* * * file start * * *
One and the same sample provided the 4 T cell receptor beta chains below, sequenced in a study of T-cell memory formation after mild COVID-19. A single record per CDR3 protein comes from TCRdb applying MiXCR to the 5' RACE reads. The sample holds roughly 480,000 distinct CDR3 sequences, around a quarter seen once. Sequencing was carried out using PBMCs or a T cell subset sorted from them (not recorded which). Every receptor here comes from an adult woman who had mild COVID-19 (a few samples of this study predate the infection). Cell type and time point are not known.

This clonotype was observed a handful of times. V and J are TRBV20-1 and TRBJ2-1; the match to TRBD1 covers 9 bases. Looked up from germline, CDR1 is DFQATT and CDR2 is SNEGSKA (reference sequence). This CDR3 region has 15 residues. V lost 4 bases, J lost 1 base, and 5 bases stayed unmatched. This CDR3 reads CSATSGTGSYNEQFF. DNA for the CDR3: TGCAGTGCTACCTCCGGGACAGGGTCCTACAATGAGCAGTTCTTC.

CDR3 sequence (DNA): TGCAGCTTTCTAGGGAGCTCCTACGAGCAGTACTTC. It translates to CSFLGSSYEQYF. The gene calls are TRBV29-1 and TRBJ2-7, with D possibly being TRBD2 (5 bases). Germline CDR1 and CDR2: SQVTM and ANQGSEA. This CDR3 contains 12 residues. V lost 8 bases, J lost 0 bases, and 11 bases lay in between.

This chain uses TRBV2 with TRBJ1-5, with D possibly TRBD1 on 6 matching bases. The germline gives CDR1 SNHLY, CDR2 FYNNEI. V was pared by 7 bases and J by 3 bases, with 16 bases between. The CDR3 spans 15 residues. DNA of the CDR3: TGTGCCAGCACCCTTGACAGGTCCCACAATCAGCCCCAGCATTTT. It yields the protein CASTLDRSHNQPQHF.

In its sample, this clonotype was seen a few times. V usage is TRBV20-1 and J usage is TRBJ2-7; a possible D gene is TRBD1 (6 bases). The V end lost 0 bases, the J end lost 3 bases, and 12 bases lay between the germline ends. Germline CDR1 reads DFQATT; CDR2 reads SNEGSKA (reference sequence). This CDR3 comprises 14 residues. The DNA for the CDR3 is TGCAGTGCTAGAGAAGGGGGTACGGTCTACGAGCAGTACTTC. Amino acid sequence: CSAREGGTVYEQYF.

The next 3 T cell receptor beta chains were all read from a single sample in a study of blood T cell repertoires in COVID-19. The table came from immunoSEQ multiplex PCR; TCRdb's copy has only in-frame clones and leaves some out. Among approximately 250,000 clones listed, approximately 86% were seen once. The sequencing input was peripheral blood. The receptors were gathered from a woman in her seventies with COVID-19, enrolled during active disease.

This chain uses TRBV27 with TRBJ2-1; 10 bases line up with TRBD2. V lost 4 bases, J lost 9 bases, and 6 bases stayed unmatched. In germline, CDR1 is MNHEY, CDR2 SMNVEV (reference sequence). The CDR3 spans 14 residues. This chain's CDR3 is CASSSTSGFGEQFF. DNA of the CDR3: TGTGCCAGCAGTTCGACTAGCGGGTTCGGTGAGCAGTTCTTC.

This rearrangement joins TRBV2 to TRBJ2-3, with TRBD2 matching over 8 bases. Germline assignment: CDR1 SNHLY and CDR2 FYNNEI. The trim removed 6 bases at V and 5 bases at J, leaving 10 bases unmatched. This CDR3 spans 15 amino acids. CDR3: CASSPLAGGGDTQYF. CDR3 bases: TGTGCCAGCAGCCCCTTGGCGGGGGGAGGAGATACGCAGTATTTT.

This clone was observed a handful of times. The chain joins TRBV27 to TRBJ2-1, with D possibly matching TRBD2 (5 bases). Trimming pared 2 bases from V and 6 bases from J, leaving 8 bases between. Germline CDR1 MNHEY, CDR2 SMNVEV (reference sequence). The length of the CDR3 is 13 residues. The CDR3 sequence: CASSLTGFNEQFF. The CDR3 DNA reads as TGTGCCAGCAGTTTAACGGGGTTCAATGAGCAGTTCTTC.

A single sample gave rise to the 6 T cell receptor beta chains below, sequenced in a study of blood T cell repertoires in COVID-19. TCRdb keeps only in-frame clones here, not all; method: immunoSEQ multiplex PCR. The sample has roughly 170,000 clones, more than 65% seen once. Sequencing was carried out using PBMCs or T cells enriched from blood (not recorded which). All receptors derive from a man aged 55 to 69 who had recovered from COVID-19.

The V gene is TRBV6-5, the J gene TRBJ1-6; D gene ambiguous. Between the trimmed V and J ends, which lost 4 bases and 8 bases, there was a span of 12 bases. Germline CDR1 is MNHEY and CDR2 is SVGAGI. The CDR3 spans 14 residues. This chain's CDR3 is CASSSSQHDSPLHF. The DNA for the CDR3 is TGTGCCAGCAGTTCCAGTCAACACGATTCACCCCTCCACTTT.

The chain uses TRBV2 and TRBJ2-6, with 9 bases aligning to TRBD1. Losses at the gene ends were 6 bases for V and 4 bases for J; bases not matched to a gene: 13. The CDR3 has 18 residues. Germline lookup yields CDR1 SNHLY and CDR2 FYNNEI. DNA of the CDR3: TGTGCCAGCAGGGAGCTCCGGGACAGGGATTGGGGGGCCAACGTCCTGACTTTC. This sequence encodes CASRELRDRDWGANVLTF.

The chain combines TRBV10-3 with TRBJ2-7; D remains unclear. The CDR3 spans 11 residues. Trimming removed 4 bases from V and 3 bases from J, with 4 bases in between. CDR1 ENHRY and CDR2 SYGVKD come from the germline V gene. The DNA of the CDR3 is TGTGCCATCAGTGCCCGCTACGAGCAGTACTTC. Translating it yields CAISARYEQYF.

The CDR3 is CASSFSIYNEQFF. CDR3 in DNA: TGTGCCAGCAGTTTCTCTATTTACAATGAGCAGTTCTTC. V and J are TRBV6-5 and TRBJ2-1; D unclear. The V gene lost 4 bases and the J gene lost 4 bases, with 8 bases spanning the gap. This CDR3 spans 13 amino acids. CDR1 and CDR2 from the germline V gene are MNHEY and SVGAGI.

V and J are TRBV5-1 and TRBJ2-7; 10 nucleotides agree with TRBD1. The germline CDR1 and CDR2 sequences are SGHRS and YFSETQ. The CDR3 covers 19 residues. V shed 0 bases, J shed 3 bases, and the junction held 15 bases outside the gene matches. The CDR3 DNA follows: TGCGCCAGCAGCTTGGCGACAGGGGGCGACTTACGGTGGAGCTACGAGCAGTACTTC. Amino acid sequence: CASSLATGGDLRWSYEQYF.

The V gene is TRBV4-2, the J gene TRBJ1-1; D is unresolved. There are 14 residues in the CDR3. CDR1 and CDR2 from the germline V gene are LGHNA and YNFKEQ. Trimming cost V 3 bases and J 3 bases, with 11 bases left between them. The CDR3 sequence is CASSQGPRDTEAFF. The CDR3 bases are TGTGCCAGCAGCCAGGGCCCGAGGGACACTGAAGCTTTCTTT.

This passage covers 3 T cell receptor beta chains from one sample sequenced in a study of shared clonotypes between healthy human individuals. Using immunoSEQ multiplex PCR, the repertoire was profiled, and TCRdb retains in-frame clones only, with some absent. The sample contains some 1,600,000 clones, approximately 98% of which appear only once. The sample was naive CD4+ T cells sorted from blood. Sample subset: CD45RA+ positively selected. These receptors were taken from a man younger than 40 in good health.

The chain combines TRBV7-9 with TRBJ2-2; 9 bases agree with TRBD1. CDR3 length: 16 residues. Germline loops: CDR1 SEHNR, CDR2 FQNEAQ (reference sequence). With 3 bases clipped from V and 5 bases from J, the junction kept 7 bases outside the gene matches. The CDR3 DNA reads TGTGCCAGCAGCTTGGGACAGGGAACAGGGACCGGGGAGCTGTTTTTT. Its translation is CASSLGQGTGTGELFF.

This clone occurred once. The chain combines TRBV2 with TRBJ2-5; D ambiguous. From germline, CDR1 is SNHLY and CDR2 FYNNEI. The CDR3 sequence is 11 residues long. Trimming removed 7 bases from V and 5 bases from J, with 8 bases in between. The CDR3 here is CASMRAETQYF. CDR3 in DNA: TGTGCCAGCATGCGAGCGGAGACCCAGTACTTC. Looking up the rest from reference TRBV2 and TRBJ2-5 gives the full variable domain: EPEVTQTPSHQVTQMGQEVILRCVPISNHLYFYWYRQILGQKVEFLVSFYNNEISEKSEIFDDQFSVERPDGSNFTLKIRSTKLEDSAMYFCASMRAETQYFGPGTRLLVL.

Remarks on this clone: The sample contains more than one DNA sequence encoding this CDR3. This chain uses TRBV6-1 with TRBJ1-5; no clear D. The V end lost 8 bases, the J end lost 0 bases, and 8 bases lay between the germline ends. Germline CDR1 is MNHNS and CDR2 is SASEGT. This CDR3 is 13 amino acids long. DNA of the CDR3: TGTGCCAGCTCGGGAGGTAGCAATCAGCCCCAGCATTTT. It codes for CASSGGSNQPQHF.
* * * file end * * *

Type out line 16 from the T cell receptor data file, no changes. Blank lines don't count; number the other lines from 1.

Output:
The V gene is TRBV4-2, the J gene TRBJ1-1; D is unresolved. There are 14 residues in the CDR3. CDR1 and CDR2 from the germline V gene are LGHNA and YNFKEQ. Trimming cost V 3 bases and J 3 bases, with 11 bases left between them. The CDR3 sequence is CASSQGPRDTEAFF. The CDR3 bases are TGTGCCAGCAGCCAGGGCCCGAGGGACACTGAAGCTTTCTTT.